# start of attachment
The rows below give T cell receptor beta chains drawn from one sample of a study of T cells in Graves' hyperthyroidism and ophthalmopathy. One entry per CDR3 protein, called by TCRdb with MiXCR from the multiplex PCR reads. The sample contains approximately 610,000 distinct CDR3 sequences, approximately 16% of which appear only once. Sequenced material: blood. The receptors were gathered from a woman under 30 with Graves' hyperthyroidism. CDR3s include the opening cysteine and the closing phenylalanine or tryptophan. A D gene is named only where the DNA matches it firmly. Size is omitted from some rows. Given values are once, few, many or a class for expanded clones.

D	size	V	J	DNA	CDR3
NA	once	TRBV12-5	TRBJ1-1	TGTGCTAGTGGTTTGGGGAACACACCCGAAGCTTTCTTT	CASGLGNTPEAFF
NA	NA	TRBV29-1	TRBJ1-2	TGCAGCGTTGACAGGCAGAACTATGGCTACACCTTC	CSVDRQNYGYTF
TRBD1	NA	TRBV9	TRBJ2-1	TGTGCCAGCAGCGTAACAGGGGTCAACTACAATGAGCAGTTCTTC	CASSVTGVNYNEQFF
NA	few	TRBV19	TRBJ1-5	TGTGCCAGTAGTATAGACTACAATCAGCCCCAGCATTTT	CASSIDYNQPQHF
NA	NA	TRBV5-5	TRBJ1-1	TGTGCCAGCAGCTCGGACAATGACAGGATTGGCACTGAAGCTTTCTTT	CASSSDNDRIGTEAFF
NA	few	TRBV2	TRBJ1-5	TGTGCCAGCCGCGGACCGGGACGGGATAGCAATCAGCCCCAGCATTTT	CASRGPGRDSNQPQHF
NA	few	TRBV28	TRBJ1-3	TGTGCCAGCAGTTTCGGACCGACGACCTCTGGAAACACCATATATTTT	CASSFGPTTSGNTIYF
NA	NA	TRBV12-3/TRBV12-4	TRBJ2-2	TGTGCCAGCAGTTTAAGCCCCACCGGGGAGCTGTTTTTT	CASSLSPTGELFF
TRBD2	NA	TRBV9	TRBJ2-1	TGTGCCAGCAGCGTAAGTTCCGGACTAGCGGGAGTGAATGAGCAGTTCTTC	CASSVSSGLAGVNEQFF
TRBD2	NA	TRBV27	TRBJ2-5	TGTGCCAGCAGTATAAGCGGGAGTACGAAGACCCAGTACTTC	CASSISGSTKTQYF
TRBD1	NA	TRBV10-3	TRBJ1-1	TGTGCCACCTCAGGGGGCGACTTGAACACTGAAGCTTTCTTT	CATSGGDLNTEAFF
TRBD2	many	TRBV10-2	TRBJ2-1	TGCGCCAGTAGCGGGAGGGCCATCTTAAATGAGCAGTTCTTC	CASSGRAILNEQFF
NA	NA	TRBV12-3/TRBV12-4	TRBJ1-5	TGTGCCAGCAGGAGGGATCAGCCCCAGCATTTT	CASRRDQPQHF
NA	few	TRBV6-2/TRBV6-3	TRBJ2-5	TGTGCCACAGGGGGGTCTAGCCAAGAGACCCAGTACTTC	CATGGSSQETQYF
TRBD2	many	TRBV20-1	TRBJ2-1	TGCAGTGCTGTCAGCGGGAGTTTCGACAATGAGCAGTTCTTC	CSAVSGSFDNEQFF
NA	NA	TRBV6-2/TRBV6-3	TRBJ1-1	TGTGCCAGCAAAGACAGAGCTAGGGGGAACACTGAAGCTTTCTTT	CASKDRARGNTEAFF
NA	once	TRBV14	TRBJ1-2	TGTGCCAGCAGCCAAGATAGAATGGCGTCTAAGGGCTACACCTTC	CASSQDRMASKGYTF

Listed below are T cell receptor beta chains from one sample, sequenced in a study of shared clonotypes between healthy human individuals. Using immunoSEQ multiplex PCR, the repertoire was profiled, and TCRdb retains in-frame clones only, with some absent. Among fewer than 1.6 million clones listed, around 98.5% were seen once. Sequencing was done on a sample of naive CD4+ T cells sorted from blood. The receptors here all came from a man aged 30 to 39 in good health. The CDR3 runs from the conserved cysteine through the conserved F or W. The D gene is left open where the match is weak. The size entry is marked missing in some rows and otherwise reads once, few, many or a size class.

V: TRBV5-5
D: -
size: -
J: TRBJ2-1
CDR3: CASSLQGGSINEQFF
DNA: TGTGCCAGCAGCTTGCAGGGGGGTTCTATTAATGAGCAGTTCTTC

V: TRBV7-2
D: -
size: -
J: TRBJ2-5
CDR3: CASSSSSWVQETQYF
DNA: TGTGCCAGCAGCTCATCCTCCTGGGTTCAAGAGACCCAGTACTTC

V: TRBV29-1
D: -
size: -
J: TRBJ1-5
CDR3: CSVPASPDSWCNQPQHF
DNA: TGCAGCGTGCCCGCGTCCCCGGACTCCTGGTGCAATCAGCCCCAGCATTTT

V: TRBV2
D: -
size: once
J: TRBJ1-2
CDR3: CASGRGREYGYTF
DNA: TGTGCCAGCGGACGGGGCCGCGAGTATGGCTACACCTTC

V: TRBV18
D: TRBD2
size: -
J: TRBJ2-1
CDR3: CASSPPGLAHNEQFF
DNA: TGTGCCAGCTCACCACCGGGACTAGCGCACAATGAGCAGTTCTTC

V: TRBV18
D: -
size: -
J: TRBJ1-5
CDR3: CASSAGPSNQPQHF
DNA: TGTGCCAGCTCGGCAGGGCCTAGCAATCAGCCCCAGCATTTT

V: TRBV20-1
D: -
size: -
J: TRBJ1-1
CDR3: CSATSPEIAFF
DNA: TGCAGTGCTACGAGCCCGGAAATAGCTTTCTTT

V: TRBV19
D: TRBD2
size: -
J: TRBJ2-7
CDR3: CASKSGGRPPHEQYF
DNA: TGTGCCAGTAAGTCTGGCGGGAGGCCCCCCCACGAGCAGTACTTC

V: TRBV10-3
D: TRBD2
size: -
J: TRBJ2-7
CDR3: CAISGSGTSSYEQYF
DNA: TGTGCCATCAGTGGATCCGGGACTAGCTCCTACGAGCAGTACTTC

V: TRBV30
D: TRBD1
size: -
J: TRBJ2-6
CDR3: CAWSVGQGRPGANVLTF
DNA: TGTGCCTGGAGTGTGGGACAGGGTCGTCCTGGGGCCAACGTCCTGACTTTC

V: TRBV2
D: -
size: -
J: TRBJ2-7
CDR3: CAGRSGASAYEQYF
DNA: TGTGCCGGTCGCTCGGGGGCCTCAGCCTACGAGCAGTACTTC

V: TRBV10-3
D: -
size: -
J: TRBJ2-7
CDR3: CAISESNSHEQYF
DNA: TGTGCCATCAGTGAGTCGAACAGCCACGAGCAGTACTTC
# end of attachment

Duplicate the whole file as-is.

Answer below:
The rows below give T cell receptor beta chains drawn from one sample of a study of T cells in Graves' hyperthyroidism and ophthalmopathy. One entry per CDR3 protein, called by TCRdb with MiXCR from the multiplex PCR reads. The sample contains approximately 610,000 distinct CDR3 sequences, approximately 16% of which appear only once. Sequenced material: blood. The receptors were gathered from a woman under 30 with Graves' hyperthyroidism. CDR3s include the opening cysteine and the closing phenylalanine or tryptophan. A D gene is named only where the DNA matches it firmly. Size is omitted from some rows. Given values are once, few, many or a class for expanded clones.

D	size	V	J	DNA	CDR3
NA	once	TRBV12-5	TRBJ1-1	TGTGCTAGTGGTTTGGGGAACACACCCGAAGCTTTCTTT	CASGLGNTPEAFF
NA	NA	TRBV29-1	TRBJ1-2	TGCAGCGTTGACAGGCAGAACTATGGCTACACCTTC	CSVDRQNYGYTF
TRBD1	NA	TRBV9	TRBJ2-1	TGTGCCAGCAGCGTAACAGGGGTCAACTACAATGAGCAGTTCTTC	CASSVTGVNYNEQFF
NA	few	TRBV19	TRBJ1-5	TGTGCCAGTAGTATAGACTACAATCAGCCCCAGCATTTT	CASSIDYNQPQHF
NA	NA	TRBV5-5	TRBJ1-1	TGTGCCAGCAGCTCGGACAATGACAGGATTGGCACTGAAGCTTTCTTT	CASSSDNDRIGTEAFF
NA	few	TRBV2	TRBJ1-5	TGTGCCAGCCGCGGACCGGGACGGGATAGCAATCAGCCCCAGCATTTT	CASRGPGRDSNQPQHF
NA	few	TRBV28	TRBJ1-3	TGTGCCAGCAGTTTCGGACCGACGACCTCTGGAAACACCATATATTTT	CASSFGPTTSGNTIYF
NA	NA	TRBV12-3/TRBV12-4	TRBJ2-2	TGTGCCAGCAGTTTAAGCCCCACCGGGGAGCTGTTTTTT	CASSLSPTGELFF
TRBD2	NA	TRBV9	TRBJ2-1	TGTGCCAGCAGCGTAAGTTCCGGACTAGCGGGAGTGAATGAGCAGTTCTTC	CASSVSSGLAGVNEQFF
TRBD2	NA	TRBV27	TRBJ2-5	TGTGCCAGCAGTATAAGCGGGAGTACGAAGACCCAGTACTTC	CASSISGSTKTQYF
TRBD1	NA	TRBV10-3	TRBJ1-1	TGTGCCACCTCAGGGGGCGACTTGAACACTGAAGCTTTCTTT	CATSGGDLNTEAFF
TRBD2	many	TRBV10-2	TRBJ2-1	TGCGCCAGTAGCGGGAGGGCCATCTTAAATGAGCAGTTCTTC	CASSGRAILNEQFF
NA	NA	TRBV12-3/TRBV12-4	TRBJ1-5	TGTGCCAGCAGGAGGGATCAGCCCCAGCATTTT	CASRRDQPQHF
NA	few	TRBV6-2/TRBV6-3	TRBJ2-5	TGTGCCACAGGGGGGTCTAGCCAAGAGACCCAGTACTTC	CATGGSSQETQYF
TRBD2	many	TRBV20-1	TRBJ2-1	TGCAGTGCTGTCAGCGGGAGTTTCGACAATGAGCAGTTCTTC	CSAVSGSFDNEQFF
NA	NA	TRBV6-2/TRBV6-3	TRBJ1-1	TGTGCCAGCAAAGACAGAGCTAGGGGGAACACTGAAGCTTTCTTT	CASKDRARGNTEAFF
NA	once	TRBV14	TRBJ1-2	TGTGCCAGCAGCCAAGATAGAATGGCGTCTAAGGGCTACACCTTC	CASSQDRMASKGYTF

Listed below are T cell receptor beta chains from one sample, sequenced in a study of shared clonotypes between healthy human individuals. Using immunoSEQ multiplex PCR, the repertoire was profiled, and TCRdb retains in-frame clones only, with some absent. Among fewer than 1.6 million clones listed, around 98.5% were seen once. Sequencing was done on a sample of naive CD4+ T cells sorted from blood. The receptors here all came from a man aged 30 to 39 in good health. The CDR3 runs from the conserved cysteine through the conserved F or W. The D gene is left open where the match is weak. The size entry is marked missing in some rows and otherwise reads once, few, many or a size class.

V: TRBV5-5
D: -
size: -
J: TRBJ2-1
CDR3: CASSLQGGSINEQFF
DNA: TGTGCCAGCAGCTTGCAGGGGGGTTCTATTAATGAGCAGTTCTTC

V: TRBV7-2
D: -
size: -
J: TRBJ2-5
CDR3: CASSSSSWVQETQYF
DNA: TGTGCCAGCAGCTCATCCTCCTGGGTTCAAGAGACCCAGTACTTC

V: TRBV29-1
D: -
size: -
J: TRBJ1-5
CDR3: CSVPASPDSWCNQPQHF
DNA: TGCAGCGTGCCCGCGTCCCCGGACTCCTGGTGCAATCAGCCCCAGCATTTT

V: TRBV2
D: -
size: once
J: TRBJ1-2
CDR3: CASGRGREYGYTF
DNA: TGTGCCAGCGGACGGGGCCGCGAGTATGGCTACACCTTC

V: TRBV18
D: TRBD2
size: -
J: TRBJ2-1
CDR3: CASSPPGLAHNEQFF
DNA: TGTGCCAGCTCACCACCGGGACTAGCGCACAATGAGCAGTTCTTC

V: TRBV18
D: -
size: -
J: TRBJ1-5
CDR3: CASSAGPSNQPQHF
DNA: TGTGCCAGCTCGGCAGGGCCTAGCAATCAGCCCCAGCATTTT

V: TRBV20-1
D: -
size: -
J: TRBJ1-1
CDR3: CSATSPEIAFF
DNA: TGCAGTGCTACGAGCCCGGAAATAGCTTTCTTT

V: TRBV19
D: TRBD2
size: -
J: TRBJ2-7
CDR3: CASKSGGRPPHEQYF
DNA: TGTGCCAGTAAGTCTGGCGGGAGGCCCCCCCACGAGCAGTACTTC

V: TRBV10-3
D: TRBD2
size: -
J: TRBJ2-7
CDR3: CAISGSGTSSYEQYF
DNA: TGTGCCATCAGTGGATCCGGGACTAGCTCCTACGAGCAGTACTTC

V: TRBV30
D: TRBD1
size: -
J: TRBJ2-6
CDR3: CAWSVGQGRPGANVLTF
DNA: TGTGCCTGGAGTGTGGGACAGGGTCGTCCTGGGGCCAACGTCCTGACTTTC

V: TRBV2
D: -
size: -
J: TRBJ2-7
CDR3: CAGRSGASAYEQYF
DNA: TGTGCCGGTCGCTCGGGGGCCTCAGCCTACGAGCAGTACTTC

V: TRBV10-3
D: -
size: -
J: TRBJ2-7
CDR3: CAISESNSHEQYF
DNA: TGTGCCATCAGTGAGTCGAACAGCCACGAGCAGTACTTC